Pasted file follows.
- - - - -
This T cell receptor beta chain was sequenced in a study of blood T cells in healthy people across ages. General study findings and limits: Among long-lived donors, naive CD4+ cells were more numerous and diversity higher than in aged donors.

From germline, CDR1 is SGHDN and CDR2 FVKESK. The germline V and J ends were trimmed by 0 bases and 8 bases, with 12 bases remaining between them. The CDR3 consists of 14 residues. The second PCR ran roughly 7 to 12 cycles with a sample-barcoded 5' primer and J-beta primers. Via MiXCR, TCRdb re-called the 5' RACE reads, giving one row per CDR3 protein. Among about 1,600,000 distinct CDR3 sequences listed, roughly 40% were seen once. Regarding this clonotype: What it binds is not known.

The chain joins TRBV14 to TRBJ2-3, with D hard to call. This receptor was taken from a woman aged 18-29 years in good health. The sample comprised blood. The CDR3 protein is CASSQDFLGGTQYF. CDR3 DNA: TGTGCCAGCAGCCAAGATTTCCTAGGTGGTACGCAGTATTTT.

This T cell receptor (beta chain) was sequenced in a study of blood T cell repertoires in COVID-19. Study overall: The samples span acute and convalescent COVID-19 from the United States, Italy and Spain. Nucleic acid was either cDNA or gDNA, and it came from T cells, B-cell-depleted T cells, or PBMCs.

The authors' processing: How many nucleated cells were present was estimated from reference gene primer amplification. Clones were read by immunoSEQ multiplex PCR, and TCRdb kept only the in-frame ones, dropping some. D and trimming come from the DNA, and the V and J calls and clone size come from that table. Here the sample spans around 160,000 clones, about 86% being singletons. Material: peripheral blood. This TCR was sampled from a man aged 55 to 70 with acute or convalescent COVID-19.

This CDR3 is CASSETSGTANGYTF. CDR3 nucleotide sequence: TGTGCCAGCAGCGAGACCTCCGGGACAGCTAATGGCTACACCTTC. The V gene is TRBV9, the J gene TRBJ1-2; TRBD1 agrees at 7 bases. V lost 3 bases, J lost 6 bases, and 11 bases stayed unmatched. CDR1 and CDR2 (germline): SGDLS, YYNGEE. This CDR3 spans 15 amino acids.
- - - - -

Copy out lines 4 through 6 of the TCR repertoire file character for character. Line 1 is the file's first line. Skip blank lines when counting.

This T cell receptor (beta chain) was sequenced in a study of blood T cell repertoires in COVID-19. Study overall: The samples span acute and convalescent COVID-19 from the United States, Italy and Spain. Nucleic acid was either cDNA or gDNA, and it came from T cells, B-cell-depleted T cells, or PBMCs.

The authors' processing: How many nucleated cells were present was estimated from reference gene primer amplification. Clones were read by immunoSEQ multiplex PCR, and TCRdb kept only the in-frame ones, dropping some. D and trimming come from the DNA, and the V and J calls and clone size come from that table. Here the sample spans around 160,000 clones, about 86% being singletons. Material: peripheral blood. This TCR was sampled from a man aged 55 to 70 with acute or convalescent COVID-19.

This CDR3 is CASSETSGTANGYTF. CDR3 nucleotide sequence: TGTGCCAGCAGCGAGACCTCCGGGACAGCTAATGGCTACACCTTC. The V gene is TRBV9, the J gene TRBJ1-2; TRBD1 agrees at 7 bases. V lost 3 bases, J lost 6 bases, and 11 bases stayed unmatched. CDR1 and CDR2 (germline): SGDLS, YYNGEE. This CDR3 spans 15 amino acids.